The difference between taking a step back in time and following the lives of those caught up in such horror as compared to watching the nightly news and hearing of yet another bombing with scores dead is that the persons are real and not just a number before going on to the next topic. It highlights how those who grab power and ruthlessly use it can put us in mortal danger. More to the point it shows the utter randomness of war and how, ultimately, it destroys all of us, piece by piece. It brought home how the notion of who is an enemy can get whipped out of control and take on a life of its own. It depends on what you have in your papers identifying you and on the person looking over those papers. Even those you consider your liberators might not necessarily see you as a friend or victim. There were so many parallels to what's going on today, yet the most striking thing is how so little has changed. We are enlightened, supposedly a democracy, yet a deeply unpopular war that is spiralling out of control continues on the whim of one person.,1872,4079460,00.html

Saturday, December 09, 2006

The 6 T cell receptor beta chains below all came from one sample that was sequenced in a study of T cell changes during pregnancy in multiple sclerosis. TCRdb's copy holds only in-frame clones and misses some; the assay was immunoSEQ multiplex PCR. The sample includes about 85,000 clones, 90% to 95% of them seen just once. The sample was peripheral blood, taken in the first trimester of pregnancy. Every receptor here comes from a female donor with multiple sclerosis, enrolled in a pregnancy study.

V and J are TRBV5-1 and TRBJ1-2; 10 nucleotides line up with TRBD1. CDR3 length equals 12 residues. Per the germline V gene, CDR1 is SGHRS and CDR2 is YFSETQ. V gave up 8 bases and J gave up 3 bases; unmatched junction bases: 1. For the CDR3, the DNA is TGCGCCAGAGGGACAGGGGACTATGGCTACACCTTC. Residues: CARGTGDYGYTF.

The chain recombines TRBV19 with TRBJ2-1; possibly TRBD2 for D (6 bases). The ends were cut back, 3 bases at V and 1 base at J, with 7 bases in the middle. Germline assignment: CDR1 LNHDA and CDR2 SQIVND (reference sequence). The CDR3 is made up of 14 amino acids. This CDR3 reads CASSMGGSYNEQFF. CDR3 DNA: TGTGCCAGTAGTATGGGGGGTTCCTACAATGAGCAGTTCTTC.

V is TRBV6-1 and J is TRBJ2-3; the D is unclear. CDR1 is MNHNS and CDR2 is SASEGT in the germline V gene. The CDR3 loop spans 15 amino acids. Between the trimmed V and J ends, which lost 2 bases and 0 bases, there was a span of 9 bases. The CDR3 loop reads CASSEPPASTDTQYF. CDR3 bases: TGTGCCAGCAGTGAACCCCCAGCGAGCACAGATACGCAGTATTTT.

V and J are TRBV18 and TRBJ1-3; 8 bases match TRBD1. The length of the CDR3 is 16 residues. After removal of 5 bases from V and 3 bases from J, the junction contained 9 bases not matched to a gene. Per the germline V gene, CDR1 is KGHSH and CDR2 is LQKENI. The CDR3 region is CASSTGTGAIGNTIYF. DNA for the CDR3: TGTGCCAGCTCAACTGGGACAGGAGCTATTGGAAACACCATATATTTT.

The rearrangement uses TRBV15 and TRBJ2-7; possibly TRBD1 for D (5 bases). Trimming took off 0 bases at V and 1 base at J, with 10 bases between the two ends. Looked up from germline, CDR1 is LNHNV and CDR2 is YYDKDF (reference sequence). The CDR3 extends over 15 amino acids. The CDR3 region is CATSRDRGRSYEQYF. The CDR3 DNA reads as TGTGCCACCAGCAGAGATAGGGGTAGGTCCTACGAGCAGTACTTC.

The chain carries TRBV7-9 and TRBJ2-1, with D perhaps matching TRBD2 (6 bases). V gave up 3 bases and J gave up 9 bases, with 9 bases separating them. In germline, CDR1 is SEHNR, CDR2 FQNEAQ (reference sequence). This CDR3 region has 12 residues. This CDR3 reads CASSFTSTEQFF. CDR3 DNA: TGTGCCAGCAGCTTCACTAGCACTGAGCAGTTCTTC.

The US Consulate's Christmas Tree Lighting took place early yesterday evening in a pensive, somber mood. The Consulate here has a long history going back to 1790 and the buildings it owns are exquisite ones on a lakeside in the middle of the city with an interesting history as well Americans residing here long term recalled last evening how much has changed over the years. Placing a huge tree on the enormous balcony started in 1951 as a sign of peace and light in duster times following the Second World War. Some years saw huge crowds standing till the edge of the lake to watch the lighting. Enormous security and barriers now keep the Consulate at arms length from the general public and yesterday about 650 people were there. A rough personal estimate would put the crowds immediately following 9/11 at the very least three times that number. In 2001 it took well over 45 minutes to make one's way into the building, yesterday it was about 15 minutes. The ceremony that year was an intense and emotional one